Your Sales Motion Is Challenged – It’s Time to Pivot in a New Direction

It’s been more than a decade since we’ve seen such a radical change in the market – one that is driving every organization to reconsider its business strategy – including its go-to-market approach and sales motion. Whether we’re ready or not, as sales and marketing leaders, it’s time to pivot.

One of my favorite business books is “Who Moved My Cheese?” by Spencer Johnson. An all-too-relevant parable about the inevitability of change and the ways in which we can deal with it by revising our approach.

As the book unfolds, a key and impactful insight is uncovered; a group of simple-minded mice are faced with changes in their environment. Rather than stay the course, the mice quickly accept the changed situation for what it is, not cursing the world or the environment for its unfairness. They adapt and immediately head out to look for new cheese. And while it takes a concerted effort and tremendous courage, they eventually find happiness in the form of a huge new pile of cheese.

A favorite quote from the book is perhaps the perfect guidance to address the challenges facing business in light of the current environment: “The quicker you let go of old cheese, the sooner you find new cheese.”

For almost every business, my organization included, sales motion and go-to-market approach is challenged – and it’s absolutely prudent to pivot in a new direction.

In sports – a pivot is an essential move to stay in the game. It allows the athlete an opportunity to move in another direction with one foot, while keeping the other (the pivot foot) in contact with the floor in order to determine the best path forward.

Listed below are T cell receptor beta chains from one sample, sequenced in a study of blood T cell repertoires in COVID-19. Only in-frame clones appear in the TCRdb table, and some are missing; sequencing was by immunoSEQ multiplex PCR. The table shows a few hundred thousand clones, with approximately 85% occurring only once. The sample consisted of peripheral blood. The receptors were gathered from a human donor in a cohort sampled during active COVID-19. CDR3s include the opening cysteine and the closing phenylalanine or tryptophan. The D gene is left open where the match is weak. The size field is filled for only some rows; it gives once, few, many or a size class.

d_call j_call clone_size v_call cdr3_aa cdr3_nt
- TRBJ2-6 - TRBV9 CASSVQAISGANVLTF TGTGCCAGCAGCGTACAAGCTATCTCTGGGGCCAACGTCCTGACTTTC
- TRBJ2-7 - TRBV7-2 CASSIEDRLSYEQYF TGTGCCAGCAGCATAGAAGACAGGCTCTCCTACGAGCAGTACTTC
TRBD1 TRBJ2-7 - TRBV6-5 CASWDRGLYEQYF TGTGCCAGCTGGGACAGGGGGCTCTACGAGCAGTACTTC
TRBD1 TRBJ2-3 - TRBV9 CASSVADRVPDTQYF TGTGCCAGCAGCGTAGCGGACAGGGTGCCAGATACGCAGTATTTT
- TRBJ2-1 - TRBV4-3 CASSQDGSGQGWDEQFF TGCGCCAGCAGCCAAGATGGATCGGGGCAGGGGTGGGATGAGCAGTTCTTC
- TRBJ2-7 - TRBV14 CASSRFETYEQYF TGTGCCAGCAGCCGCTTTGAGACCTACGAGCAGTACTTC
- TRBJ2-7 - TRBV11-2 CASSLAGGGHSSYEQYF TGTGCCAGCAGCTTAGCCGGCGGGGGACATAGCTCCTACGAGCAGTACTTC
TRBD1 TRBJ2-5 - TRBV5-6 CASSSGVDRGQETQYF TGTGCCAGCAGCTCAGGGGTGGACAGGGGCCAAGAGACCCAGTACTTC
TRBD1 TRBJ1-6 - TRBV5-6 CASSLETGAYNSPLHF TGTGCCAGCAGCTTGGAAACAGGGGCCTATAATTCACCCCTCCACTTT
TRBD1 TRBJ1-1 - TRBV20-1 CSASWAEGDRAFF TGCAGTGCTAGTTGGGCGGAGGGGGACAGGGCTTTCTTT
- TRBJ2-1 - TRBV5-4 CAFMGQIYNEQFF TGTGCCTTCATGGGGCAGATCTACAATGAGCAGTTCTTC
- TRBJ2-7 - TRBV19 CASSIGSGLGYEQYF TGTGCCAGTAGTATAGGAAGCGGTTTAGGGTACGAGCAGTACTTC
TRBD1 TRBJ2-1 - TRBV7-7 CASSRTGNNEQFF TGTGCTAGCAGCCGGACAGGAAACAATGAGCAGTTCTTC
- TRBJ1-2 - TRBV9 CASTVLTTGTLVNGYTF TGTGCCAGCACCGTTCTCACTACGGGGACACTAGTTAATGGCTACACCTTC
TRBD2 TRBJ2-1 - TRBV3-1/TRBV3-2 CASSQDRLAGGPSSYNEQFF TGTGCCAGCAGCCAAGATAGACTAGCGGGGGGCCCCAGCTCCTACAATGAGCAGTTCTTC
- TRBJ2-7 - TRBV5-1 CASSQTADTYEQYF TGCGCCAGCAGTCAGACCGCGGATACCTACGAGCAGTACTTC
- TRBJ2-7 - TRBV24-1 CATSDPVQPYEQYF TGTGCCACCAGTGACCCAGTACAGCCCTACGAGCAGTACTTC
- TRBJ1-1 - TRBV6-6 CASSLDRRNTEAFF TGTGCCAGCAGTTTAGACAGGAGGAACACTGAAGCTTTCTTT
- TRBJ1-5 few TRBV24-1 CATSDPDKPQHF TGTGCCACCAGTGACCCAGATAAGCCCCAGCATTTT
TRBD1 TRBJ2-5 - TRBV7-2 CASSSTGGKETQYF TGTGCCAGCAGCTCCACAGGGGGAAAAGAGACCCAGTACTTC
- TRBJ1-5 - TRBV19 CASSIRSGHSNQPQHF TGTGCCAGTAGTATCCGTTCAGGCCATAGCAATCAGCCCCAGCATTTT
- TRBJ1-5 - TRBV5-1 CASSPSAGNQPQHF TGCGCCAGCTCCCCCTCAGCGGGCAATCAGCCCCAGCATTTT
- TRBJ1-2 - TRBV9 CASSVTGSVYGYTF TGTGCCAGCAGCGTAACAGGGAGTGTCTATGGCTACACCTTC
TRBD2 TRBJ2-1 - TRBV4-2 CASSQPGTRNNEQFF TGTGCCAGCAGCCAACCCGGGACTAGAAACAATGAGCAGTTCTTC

Today more than ever, a pivot is essential, as sales and marketing leaders, to address the changes in how we connect to our buyer and customers.

For example, collaborating face-to-face, be it for sales trainings, at industry events, onsite workshops or Executive Summits – is not an option now, and likely won’t be for many months.

So, the question stands large – how do we go-to-market given these changes? Here are four ideas to help jumpstart your pivot and help you thrive in this change.

1. Be Clear on The Customer Challenges You’re Poised to Solve

During acute marketing shifts like we’re facing now, it’s more important than ever to talk to customers and prospects to discover if their needs or buying process has changed. You may think you know, but don’t rely on a gut feeling alone. Start asking questions to understand what’s shifted in their business. This type of research and analysis (even if done quickly) is key to validating your/your organization’s hypothesis and enabling you to be a valued and trusted partner.

Be proactive and get ahead of shifting buying processes by learning:

  • Are there any acute issues that need to be solved immediately that we can provide support around?
  • Have your pain points changed? If so, how can we better structure our conversations to address those changes?
  • Have the ground rules changed for how we should engage with you?
  • How, and how often, do you want to be communicated with at this time?
  • How are you consuming content now – has it changed at all?
  • Are there more or less people involved in the decision-making process? Has this increased or decreased the buying process lifecycle?
  • What does success look like for your business today? And, what’s changing?

For sellers, in particular, we are successful when we help solve problems for our prospects and customers. Organizations that can quickly pivot their go-to-market message and sales approach to deliver problem-solving value to customers will be the ones who most successfully find “new cheese” in the near and longer term.

2. Don’t Be Afraid to Test More Than One Approach

Now that you’ve gained better insight into your buyer’s shifting needs and processes, both as they relate to the near-term and the long-term, it NEVER hurts to test first. Testing doesn’t need to be lengthy or arduous. Here are a few simple methods for testing your pivot path: